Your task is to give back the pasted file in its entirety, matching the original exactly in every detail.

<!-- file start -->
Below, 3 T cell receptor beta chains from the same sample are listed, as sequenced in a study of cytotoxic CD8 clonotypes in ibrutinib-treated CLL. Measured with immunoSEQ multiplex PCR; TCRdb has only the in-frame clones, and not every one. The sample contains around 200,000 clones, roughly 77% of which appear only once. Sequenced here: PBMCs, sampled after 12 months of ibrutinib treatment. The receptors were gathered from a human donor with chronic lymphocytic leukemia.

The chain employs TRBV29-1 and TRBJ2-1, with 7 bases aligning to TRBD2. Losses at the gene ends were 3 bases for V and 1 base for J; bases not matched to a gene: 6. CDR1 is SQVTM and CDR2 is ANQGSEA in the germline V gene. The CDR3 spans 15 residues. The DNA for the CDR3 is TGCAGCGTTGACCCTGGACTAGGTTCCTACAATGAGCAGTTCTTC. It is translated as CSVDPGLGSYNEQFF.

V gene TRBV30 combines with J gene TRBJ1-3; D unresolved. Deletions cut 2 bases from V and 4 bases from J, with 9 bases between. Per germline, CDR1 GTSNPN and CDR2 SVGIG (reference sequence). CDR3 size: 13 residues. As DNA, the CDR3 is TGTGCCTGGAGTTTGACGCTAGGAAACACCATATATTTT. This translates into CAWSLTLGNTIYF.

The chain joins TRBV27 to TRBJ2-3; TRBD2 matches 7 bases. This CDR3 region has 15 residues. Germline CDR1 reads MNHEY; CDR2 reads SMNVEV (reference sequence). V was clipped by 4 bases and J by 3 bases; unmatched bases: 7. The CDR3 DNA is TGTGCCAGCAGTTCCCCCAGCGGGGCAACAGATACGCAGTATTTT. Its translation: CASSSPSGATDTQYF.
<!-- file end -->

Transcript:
Below, 3 T cell receptor beta chains from the same sample are listed, as sequenced in a study of cytotoxic CD8 clonotypes in ibrutinib-treated CLL. Measured with immunoSEQ multiplex PCR; TCRdb has only the in-frame clones, and not every one. The sample contains around 200,000 clones, roughly 77% of which appear only once. Sequenced here: PBMCs, sampled after 12 months of ibrutinib treatment. The receptors were gathered from a human donor with chronic lymphocytic leukemia.

The chain employs TRBV29-1 and TRBJ2-1, with 7 bases aligning to TRBD2. Losses at the gene ends were 3 bases for V and 1 base for J; bases not matched to a gene: 6. CDR1 is SQVTM and CDR2 is ANQGSEA in the germline V gene. The CDR3 spans 15 residues. The DNA for the CDR3 is TGCAGCGTTGACCCTGGACTAGGTTCCTACAATGAGCAGTTCTTC. It is translated as CSVDPGLGSYNEQFF.

V gene TRBV30 combines with J gene TRBJ1-3; D unresolved. Deletions cut 2 bases from V and 4 bases from J, with 9 bases between. Per germline, CDR1 GTSNPN and CDR2 SVGIG (reference sequence). CDR3 size: 13 residues. As DNA, the CDR3 is TGTGCCTGGAGTTTGACGCTAGGAAACACCATATATTTT. This translates into CAWSLTLGNTIYF.

The chain joins TRBV27 to TRBJ2-3; TRBD2 matches 7 bases. This CDR3 region has 15 residues. Germline CDR1 reads MNHEY; CDR2 reads SMNVEV (reference sequence). V was clipped by 4 bases and J by 3 bases; unmatched bases: 7. The CDR3 DNA is TGTGCCAGCAGTTCCCCCAGCGGGGCAACAGATACGCAGTATTTT. Its translation: CASSSPSGATDTQYF.